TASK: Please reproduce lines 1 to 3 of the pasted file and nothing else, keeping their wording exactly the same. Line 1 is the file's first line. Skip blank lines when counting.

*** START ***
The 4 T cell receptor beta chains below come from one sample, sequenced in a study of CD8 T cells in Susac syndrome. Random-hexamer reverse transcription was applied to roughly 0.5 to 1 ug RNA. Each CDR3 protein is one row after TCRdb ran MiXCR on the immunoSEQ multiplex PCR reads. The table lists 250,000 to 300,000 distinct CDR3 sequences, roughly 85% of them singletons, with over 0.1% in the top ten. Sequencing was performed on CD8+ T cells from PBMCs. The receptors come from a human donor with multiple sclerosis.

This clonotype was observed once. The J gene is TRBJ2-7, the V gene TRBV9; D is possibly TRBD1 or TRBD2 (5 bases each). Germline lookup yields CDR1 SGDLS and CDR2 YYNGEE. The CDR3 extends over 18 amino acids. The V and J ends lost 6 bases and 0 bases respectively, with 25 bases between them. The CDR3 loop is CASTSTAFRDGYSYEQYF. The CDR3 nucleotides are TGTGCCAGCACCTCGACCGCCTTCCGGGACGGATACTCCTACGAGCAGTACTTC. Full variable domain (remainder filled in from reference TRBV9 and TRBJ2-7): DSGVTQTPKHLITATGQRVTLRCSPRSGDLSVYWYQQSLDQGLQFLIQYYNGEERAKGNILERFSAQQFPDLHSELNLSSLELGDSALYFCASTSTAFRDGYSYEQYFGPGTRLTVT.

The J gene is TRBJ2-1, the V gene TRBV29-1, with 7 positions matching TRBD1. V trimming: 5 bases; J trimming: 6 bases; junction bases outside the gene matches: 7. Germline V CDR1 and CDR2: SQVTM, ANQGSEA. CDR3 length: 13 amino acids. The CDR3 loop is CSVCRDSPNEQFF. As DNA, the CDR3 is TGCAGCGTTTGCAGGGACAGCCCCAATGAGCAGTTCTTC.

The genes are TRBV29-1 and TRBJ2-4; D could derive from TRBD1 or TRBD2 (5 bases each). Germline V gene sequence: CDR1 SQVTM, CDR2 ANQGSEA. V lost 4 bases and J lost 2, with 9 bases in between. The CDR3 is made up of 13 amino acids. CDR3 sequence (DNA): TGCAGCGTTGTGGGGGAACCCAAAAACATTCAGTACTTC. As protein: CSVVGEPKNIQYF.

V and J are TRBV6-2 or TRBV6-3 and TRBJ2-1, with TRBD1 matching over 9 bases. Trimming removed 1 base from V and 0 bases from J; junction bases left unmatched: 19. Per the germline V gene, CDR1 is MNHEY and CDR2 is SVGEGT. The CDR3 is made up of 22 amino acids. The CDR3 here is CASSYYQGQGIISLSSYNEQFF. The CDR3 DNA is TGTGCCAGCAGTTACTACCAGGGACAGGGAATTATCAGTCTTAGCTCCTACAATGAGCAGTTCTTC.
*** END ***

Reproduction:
The 4 T cell receptor beta chains below come from one sample, sequenced in a study of CD8 T cells in Susac syndrome. Random-hexamer reverse transcription was applied to roughly 0.5 to 1 ug RNA. Each CDR3 protein is one row after TCRdb ran MiXCR on the immunoSEQ multiplex PCR reads. The table lists 250,000 to 300,000 distinct CDR3 sequences, roughly 85% of them singletons, with over 0.1% in the top ten. Sequencing was performed on CD8+ T cells from PBMCs. The receptors come from a human donor with multiple sclerosis.

This clonotype was observed once. The J gene is TRBJ2-7, the V gene TRBV9; D is possibly TRBD1 or TRBD2 (5 bases each). Germline lookup yields CDR1 SGDLS and CDR2 YYNGEE. The CDR3 extends over 18 amino acids. The V and J ends lost 6 bases and 0 bases respectively, with 25 bases between them. The CDR3 loop is CASTSTAFRDGYSYEQYF. The CDR3 nucleotides are TGTGCCAGCACCTCGACCGCCTTCCGGGACGGATACTCCTACGAGCAGTACTTC. Full variable domain (remainder filled in from reference TRBV9 and TRBJ2-7): DSGVTQTPKHLITATGQRVTLRCSPRSGDLSVYWYQQSLDQGLQFLIQYYNGEERAKGNILERFSAQQFPDLHSELNLSSLELGDSALYFCASTSTAFRDGYSYEQYFGPGTRLTVT.

The J gene is TRBJ2-1, the V gene TRBV29-1, with 7 positions matching TRBD1. V trimming: 5 bases; J trimming: 6 bases; junction bases outside the gene matches: 7. Germline V CDR1 and CDR2: SQVTM, ANQGSEA. CDR3 length: 13 amino acids. The CDR3 loop is CSVCRDSPNEQFF. As DNA, the CDR3 is TGCAGCGTTTGCAGGGACAGCCCCAATGAGCAGTTCTTC.